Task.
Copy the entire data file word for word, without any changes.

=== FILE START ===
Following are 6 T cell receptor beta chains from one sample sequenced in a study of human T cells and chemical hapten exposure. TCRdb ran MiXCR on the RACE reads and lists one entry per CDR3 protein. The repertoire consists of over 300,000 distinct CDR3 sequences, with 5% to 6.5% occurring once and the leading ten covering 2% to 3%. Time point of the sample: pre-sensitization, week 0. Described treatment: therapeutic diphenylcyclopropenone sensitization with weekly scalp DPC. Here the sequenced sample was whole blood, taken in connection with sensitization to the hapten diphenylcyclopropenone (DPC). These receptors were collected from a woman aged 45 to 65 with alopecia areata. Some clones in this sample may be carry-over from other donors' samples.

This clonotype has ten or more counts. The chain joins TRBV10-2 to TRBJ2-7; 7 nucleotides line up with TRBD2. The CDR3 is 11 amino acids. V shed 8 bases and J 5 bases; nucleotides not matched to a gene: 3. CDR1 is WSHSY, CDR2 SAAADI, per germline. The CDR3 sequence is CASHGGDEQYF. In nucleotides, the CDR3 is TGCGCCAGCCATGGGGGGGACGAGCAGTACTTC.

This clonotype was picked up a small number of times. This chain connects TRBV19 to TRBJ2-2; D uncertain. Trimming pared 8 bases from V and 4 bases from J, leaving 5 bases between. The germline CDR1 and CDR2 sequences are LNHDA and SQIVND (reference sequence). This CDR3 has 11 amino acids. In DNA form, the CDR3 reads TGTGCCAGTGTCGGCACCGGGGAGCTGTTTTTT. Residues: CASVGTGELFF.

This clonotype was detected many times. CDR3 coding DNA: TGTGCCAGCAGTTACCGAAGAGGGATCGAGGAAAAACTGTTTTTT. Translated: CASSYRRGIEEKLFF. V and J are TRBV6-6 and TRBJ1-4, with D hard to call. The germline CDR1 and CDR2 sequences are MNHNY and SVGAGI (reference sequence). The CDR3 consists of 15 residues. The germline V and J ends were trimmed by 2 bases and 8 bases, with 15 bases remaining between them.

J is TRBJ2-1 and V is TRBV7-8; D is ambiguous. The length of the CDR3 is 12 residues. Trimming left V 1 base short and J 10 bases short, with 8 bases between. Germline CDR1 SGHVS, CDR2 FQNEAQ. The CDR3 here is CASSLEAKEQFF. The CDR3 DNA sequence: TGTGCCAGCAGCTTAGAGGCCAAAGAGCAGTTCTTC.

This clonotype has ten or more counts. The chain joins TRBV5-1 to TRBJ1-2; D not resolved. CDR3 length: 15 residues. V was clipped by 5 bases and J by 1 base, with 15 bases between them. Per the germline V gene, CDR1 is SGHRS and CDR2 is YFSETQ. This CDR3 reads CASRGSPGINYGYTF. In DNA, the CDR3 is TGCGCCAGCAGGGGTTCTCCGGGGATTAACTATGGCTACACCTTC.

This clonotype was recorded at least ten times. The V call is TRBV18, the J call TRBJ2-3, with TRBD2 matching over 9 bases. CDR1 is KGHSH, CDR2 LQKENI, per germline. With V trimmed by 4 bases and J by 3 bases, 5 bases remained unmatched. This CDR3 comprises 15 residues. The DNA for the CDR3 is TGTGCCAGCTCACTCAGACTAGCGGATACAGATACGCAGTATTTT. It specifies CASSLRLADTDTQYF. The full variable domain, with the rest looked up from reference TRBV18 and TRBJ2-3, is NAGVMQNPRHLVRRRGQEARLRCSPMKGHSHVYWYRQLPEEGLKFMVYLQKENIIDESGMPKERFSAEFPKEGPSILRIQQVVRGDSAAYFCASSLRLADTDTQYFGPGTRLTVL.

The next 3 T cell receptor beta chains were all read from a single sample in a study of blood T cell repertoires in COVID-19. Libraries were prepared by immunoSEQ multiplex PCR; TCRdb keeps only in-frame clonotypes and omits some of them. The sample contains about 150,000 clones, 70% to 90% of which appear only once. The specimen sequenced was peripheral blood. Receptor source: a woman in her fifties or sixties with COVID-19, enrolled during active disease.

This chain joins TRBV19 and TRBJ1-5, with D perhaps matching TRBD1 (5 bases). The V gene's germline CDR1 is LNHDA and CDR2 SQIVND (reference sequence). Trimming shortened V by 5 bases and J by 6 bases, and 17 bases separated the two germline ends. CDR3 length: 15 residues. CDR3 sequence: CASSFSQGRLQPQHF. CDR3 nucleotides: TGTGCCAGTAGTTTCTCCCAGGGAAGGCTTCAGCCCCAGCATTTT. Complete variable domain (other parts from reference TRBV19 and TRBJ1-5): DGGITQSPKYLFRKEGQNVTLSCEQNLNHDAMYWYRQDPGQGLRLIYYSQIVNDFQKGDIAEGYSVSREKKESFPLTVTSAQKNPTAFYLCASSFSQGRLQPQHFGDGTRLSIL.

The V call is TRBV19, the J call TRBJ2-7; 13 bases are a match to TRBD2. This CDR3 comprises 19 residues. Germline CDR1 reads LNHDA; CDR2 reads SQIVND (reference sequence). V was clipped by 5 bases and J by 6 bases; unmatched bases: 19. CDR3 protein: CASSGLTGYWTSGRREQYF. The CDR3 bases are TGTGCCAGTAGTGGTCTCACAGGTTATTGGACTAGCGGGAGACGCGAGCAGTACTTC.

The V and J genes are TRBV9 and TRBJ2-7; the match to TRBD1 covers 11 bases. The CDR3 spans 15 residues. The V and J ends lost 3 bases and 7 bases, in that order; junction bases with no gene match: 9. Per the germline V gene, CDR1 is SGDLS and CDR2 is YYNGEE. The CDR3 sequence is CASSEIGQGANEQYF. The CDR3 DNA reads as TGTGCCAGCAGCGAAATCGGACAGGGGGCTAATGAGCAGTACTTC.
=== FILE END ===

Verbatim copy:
Following are 6 T cell receptor beta chains from one sample sequenced in a study of human T cells and chemical hapten exposure. TCRdb ran MiXCR on the RACE reads and lists one entry per CDR3 protein. The repertoire consists of over 300,000 distinct CDR3 sequences, with 5% to 6.5% occurring once and the leading ten covering 2% to 3%. Time point of the sample: pre-sensitization, week 0. Described treatment: therapeutic diphenylcyclopropenone sensitization with weekly scalp DPC. Here the sequenced sample was whole blood, taken in connection with sensitization to the hapten diphenylcyclopropenone (DPC). These receptors were collected from a woman aged 45 to 65 with alopecia areata. Some clones in this sample may be carry-over from other donors' samples.

This clonotype has ten or more counts. The chain joins TRBV10-2 to TRBJ2-7; 7 nucleotides line up with TRBD2. The CDR3 is 11 amino acids. V shed 8 bases and J 5 bases; nucleotides not matched to a gene: 3. CDR1 is WSHSY, CDR2 SAAADI, per germline. The CDR3 sequence is CASHGGDEQYF. In nucleotides, the CDR3 is TGCGCCAGCCATGGGGGGGACGAGCAGTACTTC.

This clonotype was picked up a small number of times. This chain connects TRBV19 to TRBJ2-2; D uncertain. Trimming pared 8 bases from V and 4 bases from J, leaving 5 bases between. The germline CDR1 and CDR2 sequences are LNHDA and SQIVND (reference sequence). This CDR3 has 11 amino acids. In DNA form, the CDR3 reads TGTGCCAGTGTCGGCACCGGGGAGCTGTTTTTT. Residues: CASVGTGELFF.

This clonotype was detected many times. CDR3 coding DNA: TGTGCCAGCAGTTACCGAAGAGGGATCGAGGAAAAACTGTTTTTT. Translated: CASSYRRGIEEKLFF. V and J are TRBV6-6 and TRBJ1-4, with D hard to call. The germline CDR1 and CDR2 sequences are MNHNY and SVGAGI (reference sequence). The CDR3 consists of 15 residues. The germline V and J ends were trimmed by 2 bases and 8 bases, with 15 bases remaining between them.

J is TRBJ2-1 and V is TRBV7-8; D is ambiguous. The length of the CDR3 is 12 residues. Trimming left V 1 base short and J 10 bases short, with 8 bases between. Germline CDR1 SGHVS, CDR2 FQNEAQ. The CDR3 here is CASSLEAKEQFF. The CDR3 DNA sequence: TGTGCCAGCAGCTTAGAGGCCAAAGAGCAGTTCTTC.

This clonotype has ten or more counts. The chain joins TRBV5-1 to TRBJ1-2; D not resolved. CDR3 length: 15 residues. V was clipped by 5 bases and J by 1 base, with 15 bases between them. Per the germline V gene, CDR1 is SGHRS and CDR2 is YFSETQ. This CDR3 reads CASRGSPGINYGYTF. In DNA, the CDR3 is TGCGCCAGCAGGGGTTCTCCGGGGATTAACTATGGCTACACCTTC.

This clonotype was recorded at least ten times. The V call is TRBV18, the J call TRBJ2-3, with TRBD2 matching over 9 bases. CDR1 is KGHSH, CDR2 LQKENI, per germline. With V trimmed by 4 bases and J by 3 bases, 5 bases remained unmatched. This CDR3 comprises 15 residues. The DNA for the CDR3 is TGTGCCAGCTCACTCAGACTAGCGGATACAGATACGCAGTATTTT. It specifies CASSLRLADTDTQYF. The full variable domain, with the rest looked up from reference TRBV18 and TRBJ2-3, is NAGVMQNPRHLVRRRGQEARLRCSPMKGHSHVYWYRQLPEEGLKFMVYLQKENIIDESGMPKERFSAEFPKEGPSILRIQQVVRGDSAAYFCASSLRLADTDTQYFGPGTRLTVL.

The next 3 T cell receptor beta chains were all read from a single sample in a study of blood T cell repertoires in COVID-19. Libraries were prepared by immunoSEQ multiplex PCR; TCRdb keeps only in-frame clonotypes and omits some of them. The sample contains about 150,000 clones, 70% to 90% of which appear only once. The specimen sequenced was peripheral blood. Receptor source: a woman in her fifties or sixties with COVID-19, enrolled during active disease.

This chain joins TRBV19 and TRBJ1-5, with D perhaps matching TRBD1 (5 bases). The V gene's germline CDR1 is LNHDA and CDR2 SQIVND (reference sequence). Trimming shortened V by 5 bases and J by 6 bases, and 17 bases separated the two germline ends. CDR3 length: 15 residues. CDR3 sequence: CASSFSQGRLQPQHF. CDR3 nucleotides: TGTGCCAGTAGTTTCTCCCAGGGAAGGCTTCAGCCCCAGCATTTT. Complete variable domain (other parts from reference TRBV19 and TRBJ1-5): DGGITQSPKYLFRKEGQNVTLSCEQNLNHDAMYWYRQDPGQGLRLIYYSQIVNDFQKGDIAEGYSVSREKKESFPLTVTSAQKNPTAFYLCASSFSQGRLQPQHFGDGTRLSIL.

The V call is TRBV19, the J call TRBJ2-7; 13 bases are a match to TRBD2. This CDR3 comprises 19 residues. Germline CDR1 reads LNHDA; CDR2 reads SQIVND (reference sequence). V was clipped by 5 bases and J by 6 bases; unmatched bases: 19. CDR3 protein: CASSGLTGYWTSGRREQYF. The CDR3 bases are TGTGCCAGTAGTGGTCTCACAGGTTATTGGACTAGCGGGAGACGCGAGCAGTACTTC.

The V and J genes are TRBV9 and TRBJ2-7; the match to TRBD1 covers 11 bases. The CDR3 spans 15 residues. The V and J ends lost 3 bases and 7 bases, in that order; junction bases with no gene match: 9. Per the germline V gene, CDR1 is SGDLS and CDR2 is YYNGEE. The CDR3 sequence is CASSEIGQGANEQYF. The CDR3 DNA reads as TGTGCCAGCAGCGAAATCGGACAGGGGGCTAATGAGCAGTACTTC.